Microbial Brain Transplant?
In the decade since Brain Plague, extraordinary revelations have come out on how microbes control the mind. A recent article in PNAS reports how Lactobacillus bacteria in the digestive tract of mice decreased stress and anxiety behaviors. The bacteria were associated with increased neurotransmitter expression in the hippocampus area of the brain, among other brain effects. But how could digestive bacteria affect the brain? The effect actually involves the vagus nerve, a major nerve that connects the digestive tract with the brain.
If bacteria can control rodent behavior, why not humans? The brain regions involved affect memory and learning as well as mood. Other microbes, such as the parasite Toxoplasma, are suspected of controlling human brains ways that encourage spread of the parasite–with possibly more horrific effects. (Caveat, the last source is new to me; perhaps Paws4thot knows if it’s any good?) Data on toxoplasmosis are taken seriously by researchers, as are the possible connections with schizophrenia.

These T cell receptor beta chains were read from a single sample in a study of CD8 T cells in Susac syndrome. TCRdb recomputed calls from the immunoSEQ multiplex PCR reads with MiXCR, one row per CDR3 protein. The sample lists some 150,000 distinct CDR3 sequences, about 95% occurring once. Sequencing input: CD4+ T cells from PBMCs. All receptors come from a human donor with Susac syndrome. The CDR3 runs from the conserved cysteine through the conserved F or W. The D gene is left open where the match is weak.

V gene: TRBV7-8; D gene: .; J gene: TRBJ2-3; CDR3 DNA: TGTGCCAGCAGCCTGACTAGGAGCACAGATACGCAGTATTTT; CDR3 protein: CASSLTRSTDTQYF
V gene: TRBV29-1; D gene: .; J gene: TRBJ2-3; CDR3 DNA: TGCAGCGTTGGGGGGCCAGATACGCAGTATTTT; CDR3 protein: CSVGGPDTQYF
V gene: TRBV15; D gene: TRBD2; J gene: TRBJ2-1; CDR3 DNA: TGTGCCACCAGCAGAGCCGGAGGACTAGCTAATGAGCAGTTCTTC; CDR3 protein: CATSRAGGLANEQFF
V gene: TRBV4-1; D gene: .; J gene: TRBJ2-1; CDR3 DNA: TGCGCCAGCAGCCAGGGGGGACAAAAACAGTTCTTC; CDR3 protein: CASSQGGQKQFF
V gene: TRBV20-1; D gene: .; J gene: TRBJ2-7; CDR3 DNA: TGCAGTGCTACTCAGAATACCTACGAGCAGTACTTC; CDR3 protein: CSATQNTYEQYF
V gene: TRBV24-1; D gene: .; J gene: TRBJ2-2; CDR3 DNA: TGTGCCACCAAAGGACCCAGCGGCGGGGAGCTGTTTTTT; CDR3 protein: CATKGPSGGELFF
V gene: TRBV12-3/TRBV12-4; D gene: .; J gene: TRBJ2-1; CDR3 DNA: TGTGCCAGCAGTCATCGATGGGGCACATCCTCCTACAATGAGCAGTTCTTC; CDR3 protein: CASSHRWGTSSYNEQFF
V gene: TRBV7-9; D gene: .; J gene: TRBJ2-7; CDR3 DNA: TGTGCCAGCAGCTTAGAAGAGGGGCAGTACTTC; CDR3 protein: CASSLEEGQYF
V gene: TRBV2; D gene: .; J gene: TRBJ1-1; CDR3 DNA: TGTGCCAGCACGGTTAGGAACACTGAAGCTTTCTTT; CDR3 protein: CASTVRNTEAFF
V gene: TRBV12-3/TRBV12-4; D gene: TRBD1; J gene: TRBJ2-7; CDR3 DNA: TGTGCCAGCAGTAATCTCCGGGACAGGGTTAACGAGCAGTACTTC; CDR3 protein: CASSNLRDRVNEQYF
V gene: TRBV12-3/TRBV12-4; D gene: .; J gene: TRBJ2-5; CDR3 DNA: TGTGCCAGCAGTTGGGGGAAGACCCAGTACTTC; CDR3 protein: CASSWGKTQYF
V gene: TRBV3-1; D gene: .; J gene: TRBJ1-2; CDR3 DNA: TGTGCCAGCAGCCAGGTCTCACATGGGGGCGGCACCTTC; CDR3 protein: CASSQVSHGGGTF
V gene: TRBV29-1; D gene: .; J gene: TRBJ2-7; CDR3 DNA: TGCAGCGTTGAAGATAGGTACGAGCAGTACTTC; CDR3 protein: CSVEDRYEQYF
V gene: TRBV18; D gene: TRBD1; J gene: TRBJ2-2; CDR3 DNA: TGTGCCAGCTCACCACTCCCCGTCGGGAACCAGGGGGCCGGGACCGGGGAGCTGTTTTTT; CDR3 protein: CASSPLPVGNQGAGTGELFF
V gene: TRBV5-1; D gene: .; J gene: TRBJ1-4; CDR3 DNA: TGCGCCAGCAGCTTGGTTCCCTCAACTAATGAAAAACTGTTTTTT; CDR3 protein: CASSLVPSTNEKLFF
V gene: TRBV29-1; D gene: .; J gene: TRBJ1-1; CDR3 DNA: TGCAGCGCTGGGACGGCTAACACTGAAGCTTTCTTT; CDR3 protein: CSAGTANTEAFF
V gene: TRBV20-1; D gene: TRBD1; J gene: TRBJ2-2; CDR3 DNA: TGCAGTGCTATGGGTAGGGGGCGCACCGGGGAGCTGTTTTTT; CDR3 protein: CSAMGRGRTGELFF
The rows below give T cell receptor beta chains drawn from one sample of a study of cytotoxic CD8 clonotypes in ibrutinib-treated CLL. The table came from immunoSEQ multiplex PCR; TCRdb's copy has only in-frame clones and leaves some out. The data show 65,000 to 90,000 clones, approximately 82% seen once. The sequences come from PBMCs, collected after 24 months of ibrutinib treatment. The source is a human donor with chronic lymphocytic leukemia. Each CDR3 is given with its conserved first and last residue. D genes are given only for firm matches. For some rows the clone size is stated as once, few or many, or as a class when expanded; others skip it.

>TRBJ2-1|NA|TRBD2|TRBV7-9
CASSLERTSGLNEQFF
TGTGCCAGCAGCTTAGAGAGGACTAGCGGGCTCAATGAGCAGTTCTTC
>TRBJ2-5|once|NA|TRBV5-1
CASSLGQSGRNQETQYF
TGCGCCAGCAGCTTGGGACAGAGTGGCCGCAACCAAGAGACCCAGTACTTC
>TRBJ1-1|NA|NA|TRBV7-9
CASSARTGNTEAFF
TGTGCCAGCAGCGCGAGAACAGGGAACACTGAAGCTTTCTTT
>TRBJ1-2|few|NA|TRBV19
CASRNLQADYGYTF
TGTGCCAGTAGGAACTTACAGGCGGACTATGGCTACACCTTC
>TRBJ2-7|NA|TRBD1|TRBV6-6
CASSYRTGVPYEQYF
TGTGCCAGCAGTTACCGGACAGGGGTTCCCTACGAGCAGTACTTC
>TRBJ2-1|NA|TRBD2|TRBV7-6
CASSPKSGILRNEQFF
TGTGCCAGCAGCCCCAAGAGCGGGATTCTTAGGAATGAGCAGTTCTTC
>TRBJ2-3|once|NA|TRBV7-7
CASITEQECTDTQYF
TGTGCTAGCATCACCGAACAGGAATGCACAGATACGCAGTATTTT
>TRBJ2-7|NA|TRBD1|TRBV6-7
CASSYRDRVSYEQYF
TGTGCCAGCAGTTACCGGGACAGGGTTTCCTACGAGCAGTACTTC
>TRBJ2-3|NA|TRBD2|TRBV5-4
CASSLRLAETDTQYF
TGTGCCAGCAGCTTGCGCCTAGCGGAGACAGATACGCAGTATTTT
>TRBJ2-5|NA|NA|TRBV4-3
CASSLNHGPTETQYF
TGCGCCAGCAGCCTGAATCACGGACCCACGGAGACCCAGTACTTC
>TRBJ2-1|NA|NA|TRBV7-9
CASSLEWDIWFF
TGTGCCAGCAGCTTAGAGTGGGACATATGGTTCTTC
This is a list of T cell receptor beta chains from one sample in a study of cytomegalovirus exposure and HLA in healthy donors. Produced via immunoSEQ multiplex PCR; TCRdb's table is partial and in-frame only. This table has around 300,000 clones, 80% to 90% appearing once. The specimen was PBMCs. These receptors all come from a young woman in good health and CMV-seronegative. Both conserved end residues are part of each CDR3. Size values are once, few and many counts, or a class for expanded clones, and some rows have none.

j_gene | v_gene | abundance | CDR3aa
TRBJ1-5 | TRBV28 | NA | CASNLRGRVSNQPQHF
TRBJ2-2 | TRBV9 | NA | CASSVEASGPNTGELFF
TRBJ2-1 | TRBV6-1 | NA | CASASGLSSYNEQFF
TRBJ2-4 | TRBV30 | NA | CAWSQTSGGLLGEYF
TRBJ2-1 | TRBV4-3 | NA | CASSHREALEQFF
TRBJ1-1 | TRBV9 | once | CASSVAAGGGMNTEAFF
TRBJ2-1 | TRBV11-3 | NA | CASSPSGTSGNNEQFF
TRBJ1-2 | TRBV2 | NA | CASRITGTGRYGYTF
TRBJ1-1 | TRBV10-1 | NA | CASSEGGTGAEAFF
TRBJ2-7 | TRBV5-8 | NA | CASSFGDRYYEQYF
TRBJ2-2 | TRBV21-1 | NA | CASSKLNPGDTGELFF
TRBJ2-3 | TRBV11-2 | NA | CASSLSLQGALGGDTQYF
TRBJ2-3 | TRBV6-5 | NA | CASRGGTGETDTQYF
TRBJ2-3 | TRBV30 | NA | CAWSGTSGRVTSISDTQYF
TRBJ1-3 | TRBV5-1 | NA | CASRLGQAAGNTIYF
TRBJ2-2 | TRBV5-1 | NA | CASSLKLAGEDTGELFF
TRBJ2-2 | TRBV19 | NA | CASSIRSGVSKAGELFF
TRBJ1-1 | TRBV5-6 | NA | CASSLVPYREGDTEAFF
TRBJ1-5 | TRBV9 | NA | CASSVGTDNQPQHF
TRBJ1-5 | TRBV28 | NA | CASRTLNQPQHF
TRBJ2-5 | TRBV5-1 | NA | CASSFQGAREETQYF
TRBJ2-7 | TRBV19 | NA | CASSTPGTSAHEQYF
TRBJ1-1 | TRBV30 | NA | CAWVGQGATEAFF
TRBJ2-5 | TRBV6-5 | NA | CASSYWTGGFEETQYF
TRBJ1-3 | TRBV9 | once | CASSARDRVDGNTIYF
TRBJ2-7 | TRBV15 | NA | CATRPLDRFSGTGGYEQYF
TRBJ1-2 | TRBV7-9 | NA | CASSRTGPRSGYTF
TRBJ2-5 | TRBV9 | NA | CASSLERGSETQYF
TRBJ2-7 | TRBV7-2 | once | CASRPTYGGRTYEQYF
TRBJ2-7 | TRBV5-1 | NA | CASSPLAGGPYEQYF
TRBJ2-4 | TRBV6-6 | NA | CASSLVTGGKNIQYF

But intestinal bacteria are our friends–actually, part of us. For all we know, we’ll find out that intestinal bacteria are a normal “part of our brain,” just as fecal bacteria are part of our intestine. Last summer at Renovation I reported on fecal transplant, a miracle cure for C. diff and ulcerative colitis. Next, will we be treating psychiatric disorders with gut bacteria?